Comparison of performance and profitability based on feeding methods for cattle in confinement operations.

Date on Honors Thesis




Examining Committee Member

Amanda Davis, PhD, Advisor

Examining Committee Member

Shea Porr, PhD, Committee Member

Examining Committee Member

Michelle Santiago, PhD, Committee Member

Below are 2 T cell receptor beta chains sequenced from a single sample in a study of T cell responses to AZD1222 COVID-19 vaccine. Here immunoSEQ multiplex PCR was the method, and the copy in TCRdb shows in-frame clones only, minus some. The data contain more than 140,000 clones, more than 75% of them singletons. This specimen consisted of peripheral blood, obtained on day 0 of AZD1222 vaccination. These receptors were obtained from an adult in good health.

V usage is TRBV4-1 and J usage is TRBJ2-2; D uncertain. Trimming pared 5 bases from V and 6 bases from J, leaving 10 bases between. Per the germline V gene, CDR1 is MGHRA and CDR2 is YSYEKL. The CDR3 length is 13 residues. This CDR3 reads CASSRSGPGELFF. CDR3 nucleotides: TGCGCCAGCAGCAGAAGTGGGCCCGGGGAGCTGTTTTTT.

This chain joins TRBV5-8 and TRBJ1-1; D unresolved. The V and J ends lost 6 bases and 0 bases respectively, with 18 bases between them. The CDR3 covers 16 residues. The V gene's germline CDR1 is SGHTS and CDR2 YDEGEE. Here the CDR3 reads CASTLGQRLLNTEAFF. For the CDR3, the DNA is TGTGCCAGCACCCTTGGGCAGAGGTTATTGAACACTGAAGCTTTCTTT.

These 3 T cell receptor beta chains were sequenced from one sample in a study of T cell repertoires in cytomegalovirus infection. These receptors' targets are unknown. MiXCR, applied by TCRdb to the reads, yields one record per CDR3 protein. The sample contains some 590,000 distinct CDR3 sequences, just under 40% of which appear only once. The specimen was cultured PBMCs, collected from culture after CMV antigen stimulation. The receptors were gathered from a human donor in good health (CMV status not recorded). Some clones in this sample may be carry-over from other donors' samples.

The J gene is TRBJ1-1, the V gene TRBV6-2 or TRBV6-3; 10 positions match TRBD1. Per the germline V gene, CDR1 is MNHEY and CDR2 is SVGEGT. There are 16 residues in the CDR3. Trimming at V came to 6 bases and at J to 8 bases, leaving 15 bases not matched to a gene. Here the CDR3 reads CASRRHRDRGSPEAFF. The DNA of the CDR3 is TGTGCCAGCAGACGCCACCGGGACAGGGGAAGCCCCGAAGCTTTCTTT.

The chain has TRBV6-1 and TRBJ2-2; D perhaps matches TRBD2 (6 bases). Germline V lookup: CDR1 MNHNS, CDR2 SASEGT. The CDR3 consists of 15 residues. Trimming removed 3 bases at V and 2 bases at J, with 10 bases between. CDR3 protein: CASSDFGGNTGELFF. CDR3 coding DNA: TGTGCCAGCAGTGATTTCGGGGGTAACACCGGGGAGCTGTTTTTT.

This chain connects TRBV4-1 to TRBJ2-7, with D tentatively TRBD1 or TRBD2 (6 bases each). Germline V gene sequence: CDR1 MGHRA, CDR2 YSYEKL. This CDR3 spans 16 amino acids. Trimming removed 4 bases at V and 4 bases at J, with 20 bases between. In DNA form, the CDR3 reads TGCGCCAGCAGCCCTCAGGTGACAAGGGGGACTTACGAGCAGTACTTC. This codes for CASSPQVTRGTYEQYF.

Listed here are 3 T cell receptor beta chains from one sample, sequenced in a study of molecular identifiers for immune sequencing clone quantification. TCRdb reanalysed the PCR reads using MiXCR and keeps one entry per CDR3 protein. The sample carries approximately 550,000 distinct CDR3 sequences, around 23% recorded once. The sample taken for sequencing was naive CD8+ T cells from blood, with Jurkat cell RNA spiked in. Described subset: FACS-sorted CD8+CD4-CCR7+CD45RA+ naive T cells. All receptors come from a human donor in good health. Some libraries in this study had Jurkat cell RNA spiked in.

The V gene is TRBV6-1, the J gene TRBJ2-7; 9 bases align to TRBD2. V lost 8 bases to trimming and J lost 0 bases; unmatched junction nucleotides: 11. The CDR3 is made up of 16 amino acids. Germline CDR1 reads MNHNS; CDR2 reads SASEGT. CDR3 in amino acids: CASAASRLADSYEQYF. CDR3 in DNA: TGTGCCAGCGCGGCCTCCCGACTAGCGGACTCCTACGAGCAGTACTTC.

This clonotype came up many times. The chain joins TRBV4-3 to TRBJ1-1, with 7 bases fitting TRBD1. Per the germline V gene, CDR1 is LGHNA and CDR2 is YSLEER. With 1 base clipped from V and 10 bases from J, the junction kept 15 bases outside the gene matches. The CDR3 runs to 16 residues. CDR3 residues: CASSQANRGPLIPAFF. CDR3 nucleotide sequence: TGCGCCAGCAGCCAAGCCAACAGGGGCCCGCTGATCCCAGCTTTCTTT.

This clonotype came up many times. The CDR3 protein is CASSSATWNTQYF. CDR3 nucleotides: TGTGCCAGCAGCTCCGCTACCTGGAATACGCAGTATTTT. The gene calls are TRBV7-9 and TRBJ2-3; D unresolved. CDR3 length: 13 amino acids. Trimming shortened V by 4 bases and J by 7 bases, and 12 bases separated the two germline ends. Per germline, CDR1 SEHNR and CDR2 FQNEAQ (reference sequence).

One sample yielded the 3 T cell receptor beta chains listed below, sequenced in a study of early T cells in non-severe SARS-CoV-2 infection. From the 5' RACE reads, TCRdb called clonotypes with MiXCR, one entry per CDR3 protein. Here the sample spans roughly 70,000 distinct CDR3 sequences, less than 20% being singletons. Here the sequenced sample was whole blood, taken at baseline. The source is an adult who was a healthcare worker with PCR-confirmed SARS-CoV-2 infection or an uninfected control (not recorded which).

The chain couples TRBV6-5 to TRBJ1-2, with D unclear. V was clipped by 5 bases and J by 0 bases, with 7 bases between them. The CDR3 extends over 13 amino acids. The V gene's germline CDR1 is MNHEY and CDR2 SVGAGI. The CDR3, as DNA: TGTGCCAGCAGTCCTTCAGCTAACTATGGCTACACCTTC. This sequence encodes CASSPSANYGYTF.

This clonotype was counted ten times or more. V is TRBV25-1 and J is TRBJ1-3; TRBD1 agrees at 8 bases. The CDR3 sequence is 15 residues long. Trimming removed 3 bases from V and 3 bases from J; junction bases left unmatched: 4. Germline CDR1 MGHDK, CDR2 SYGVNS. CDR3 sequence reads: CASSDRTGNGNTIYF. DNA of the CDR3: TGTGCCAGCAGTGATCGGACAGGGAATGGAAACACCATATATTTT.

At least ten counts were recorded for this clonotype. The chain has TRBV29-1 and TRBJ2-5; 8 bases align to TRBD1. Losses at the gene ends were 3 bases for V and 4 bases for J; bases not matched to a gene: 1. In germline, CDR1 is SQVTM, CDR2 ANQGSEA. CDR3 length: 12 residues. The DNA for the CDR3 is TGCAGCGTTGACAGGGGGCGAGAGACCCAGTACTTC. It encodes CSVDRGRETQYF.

The objective of this study was to evaluate performance and cost effectiveness of two feeding strategies for market steers fed in confinement. Thirty-six Angus based crossbred steers, belonging to a private producer, were used in this study. Steers were randomly allocated to one of two treatment feeding methods based on initial BW (305.8 ± 7.5 kg) and BCS (4.6). Steers in the first treatment group were fed once per day using a hand-fed ration (DHF; n = 18) while steers in the second group were fed using a self-feeder (SF; n = 18) ration with a Cargill Limiter. Body weight was recorded and average daily gain calculated at d 33, 62, and 92. Body condition score was recorded on d 24, 59, and 90. Feed, labor, hay and mineral intake, and bedding requirements were compared for each treatment to compare costs associated with feeding. Upon completion of the study steers were sold at market price and overall profit evaluated. Statistical analysis was performed using the Mixed procedure of SAS to determine effects of feeding method on performance variables including BW, BCS, and ADG. Overall ADG was greater for SF steers (SF = 3.55 versus DHF = 3.08; P = 0.01) throughout the study except for d 62-92 where ADG was similar between treatments (SF = 3.09 versus DHF = 3.31; P = 0.35). Body weight was similar throughout the study except on d 62, where BW tended to favor SF steers (412.0 versus 389.2 kg; P = 0.09). Average BCS was similar throughout the study except on d 59, SF steers had a higher BCS compared to DHF steers (SF = 5.6 versus DHF = 5.4; P = 0.04). Data suggests that the use of a self-feeder may have affected the ADG and BCS of feeder steers in confinement. Partial budgeting analysis suggested that, daily hand-fed cattle were associated with greater labor requirement, and hay and mineral intake. However, overall, DHF steers were more economical to feed due to increased feed cost for SF steers. More data is needed to evaluate the effectiveness of self-limiters used in beef confinement operations.

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